Veggie Beef Soup

veggiebeefsoup

There is this restaurant that we like going to from time to time that used to serve this veggie beef soup. It was so good! One bite, and I was hooked. The last time we went, I ordered my soup as normal only to be served simply veggie soup, so I asked what happened. I was informed that they never served veggie beef soup. I know that they did, I had it many times before. Instead of arguing with the manager I just said okay and moved on.

But this got me thinking about how hard would it be to make veggie beef soup. I started looking at recipe after recipe. No two were the same. The basics were about the same, veggies and beef but nothing else. So I combines several different recipes with the parts that I liked and threw everything into my slow cooker and walked away.

Now you may have notice that I love my slow cooker, I won’t deny it. But with this soup it makes even the toughest of beefs just melt in your mouth. You don’t even need to chew the meat… okay maybe a little so you don’t choke. ūüôā

Veggie Beef Soup

Ingredients:

  • 1 lb beef tips
  • 2-3 large potatoes, peeled and cut into chunks
  • 4-5 large carrots, peeled and cut into chunks
  • 1/2 lb green beans, make sure to cut the tips off
  • 1 small onion, chopped
  • 5 Roma tomatoes, chopped
  • 1/2 cup Italian seasoning
  • 2-3 Knorr beef cube
  • 1 Tbs parsley, roughly chopped
  • 1 6oz can of tomato paste
  • 1 ts salt
  • 1 ts pepper

Directions:

Tip: Make sure to have big chunks of the veggies. Having small sizes can cause the carrots and potatoes turn into mush. And you don’t want to eat mush for soup.

  1. Put everything into the slow cooker. Make sure to add the salt and pepper this will help bring the flavors together. Adjust the salt and pepper if needed.
  2. On low for 8-10 hours or high 6-8 hours. I prefer high temp, I think it gets the meat more tender then the low setting. But that is really up to you.

Tip:¬†You can¬†substitute¬†the tomatoes, paste, and Italian seasoning for 1 16oz jar of pasta sauce. This will work but¬†you won’t have that fresh from the garden taste.

See another easy meal to have ready for you when you walk through the door after a long day at work. You don’t need to spend hours in the kitchen to have a hot meal ready these days just need to learn to make what you have work for you not against.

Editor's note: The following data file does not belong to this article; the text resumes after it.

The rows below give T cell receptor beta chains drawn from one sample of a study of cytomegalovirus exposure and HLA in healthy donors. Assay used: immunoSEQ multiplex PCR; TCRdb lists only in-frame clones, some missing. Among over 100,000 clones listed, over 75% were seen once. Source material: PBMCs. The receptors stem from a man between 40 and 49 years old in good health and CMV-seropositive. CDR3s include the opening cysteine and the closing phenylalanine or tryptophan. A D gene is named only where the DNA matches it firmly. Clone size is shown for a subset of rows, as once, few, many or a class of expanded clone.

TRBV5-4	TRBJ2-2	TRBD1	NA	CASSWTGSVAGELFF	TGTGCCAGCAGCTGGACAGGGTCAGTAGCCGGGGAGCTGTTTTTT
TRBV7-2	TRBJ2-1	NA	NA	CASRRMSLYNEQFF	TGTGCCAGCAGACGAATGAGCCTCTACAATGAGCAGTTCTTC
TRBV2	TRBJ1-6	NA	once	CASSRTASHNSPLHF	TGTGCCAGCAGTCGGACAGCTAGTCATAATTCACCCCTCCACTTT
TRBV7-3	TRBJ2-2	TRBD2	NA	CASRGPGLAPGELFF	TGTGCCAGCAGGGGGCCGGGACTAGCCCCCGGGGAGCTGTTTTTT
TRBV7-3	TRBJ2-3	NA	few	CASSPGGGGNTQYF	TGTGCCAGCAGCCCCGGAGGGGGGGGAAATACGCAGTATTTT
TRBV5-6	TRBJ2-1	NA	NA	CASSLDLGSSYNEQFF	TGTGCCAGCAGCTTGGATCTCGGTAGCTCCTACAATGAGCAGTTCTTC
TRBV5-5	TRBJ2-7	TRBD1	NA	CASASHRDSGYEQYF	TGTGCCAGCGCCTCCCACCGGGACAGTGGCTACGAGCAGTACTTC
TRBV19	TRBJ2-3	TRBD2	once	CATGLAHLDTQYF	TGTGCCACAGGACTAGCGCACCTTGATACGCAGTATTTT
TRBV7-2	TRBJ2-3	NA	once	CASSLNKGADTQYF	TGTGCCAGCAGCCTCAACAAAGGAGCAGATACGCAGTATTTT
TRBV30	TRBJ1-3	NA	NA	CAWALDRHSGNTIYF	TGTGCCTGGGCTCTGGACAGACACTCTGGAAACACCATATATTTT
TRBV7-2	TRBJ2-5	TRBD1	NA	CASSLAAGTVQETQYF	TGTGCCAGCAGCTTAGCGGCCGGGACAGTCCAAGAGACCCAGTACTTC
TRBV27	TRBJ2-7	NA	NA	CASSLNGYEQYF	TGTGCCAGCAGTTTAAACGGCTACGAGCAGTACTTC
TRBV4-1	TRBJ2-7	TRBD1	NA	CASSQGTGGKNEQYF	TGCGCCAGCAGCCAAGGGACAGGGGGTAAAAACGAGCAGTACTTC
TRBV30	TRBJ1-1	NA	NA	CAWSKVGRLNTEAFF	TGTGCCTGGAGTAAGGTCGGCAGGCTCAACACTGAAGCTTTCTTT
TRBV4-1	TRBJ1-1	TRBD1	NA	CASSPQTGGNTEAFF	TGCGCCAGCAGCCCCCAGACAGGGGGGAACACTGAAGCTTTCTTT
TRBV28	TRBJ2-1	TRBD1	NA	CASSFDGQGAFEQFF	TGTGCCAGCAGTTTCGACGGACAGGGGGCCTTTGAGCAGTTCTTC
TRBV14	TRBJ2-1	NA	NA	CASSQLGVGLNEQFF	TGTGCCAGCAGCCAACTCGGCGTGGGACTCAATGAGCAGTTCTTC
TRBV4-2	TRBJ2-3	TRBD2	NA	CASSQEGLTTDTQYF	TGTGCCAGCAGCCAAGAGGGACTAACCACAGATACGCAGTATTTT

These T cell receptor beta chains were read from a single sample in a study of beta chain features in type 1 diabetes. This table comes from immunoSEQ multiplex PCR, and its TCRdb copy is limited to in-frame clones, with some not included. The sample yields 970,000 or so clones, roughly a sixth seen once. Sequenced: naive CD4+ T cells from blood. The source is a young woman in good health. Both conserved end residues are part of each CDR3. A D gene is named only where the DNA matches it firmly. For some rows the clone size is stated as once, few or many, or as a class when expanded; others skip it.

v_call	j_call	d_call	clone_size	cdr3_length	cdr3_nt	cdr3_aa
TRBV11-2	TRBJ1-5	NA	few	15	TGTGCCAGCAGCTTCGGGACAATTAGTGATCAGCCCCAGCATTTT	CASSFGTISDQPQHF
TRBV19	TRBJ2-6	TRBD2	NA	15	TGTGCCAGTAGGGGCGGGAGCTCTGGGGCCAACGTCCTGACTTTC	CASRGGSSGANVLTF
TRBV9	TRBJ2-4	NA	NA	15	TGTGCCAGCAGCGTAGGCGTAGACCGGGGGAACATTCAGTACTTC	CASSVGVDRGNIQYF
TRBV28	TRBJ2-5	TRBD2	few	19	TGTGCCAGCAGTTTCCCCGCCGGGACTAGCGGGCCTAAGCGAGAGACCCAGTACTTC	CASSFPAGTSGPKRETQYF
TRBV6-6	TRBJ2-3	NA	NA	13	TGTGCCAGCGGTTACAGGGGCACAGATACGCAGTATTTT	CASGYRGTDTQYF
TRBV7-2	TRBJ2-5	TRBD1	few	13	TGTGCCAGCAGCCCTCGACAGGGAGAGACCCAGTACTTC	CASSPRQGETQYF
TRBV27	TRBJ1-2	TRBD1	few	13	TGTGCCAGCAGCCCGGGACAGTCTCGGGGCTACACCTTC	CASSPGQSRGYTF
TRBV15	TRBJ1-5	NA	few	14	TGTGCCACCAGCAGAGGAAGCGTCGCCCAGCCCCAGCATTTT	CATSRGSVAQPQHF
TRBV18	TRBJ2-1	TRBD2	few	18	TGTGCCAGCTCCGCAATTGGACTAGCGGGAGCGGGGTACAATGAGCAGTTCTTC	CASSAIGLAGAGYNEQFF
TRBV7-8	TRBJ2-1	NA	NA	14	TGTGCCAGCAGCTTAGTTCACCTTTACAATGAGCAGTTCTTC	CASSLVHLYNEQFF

Stocking up on Chicken Stock

9 jars of canned chicken stock

9 jars of canned chicken stock

We all have roasted a chicken or turkey at some point. Whether it is for a big Thanksgiving day meal or a simple Sunday dinner. But did you know that throwing away the bones you are throwing away money?! I know crazy thought but it is true. You can take those bones and turn them into chicken/turkey stock for your next soup, gravy, etc. And stretch you money even further.¬†I know what you are thinking, you don’t have time to slave over a hot stove all day. Well guess what, you don’t have to. Follow these very simple steps and I promise you are not going to buy stock or bouillon again.

I made this batch of chicken stock from my BBQ pulled chicken we had for dinner last night. I just boiled the chicken first then separated the meat from the bones. Put the bones back in and shredded the chicken for what I want. Waste not want not.

Simple Chicken Stock

Ingredients:

  • 1 whole chicken, about 3-4 lbs
  • 16 cups water
  • 2 stalks celery
  • bundle of ¬†parsley
  • 2 medium onions, quartered
  • 2 Tbsp salt
  • 10 peppercorns
  • 2 large carrots

Directions:

  1. Combine chicken and water in a large saucepot. Bring to a boil. Add remaining ingredients. Return to a boil. Reduce heat and simmer 2 hours or until chicken is tender. Remove from heat. Skim off foam.DSC_0019
  2. Remove chicken from stock, reserving chicken for another use. DSC_0020After taking all the meat off the bones put all the remains back into the stock. Let simmer for 1 hour. DSC_0022Strain stock through a sieve or several layers of cheesecloth.DSC_0031
  3. You may have to do this a couple of times to get everything out.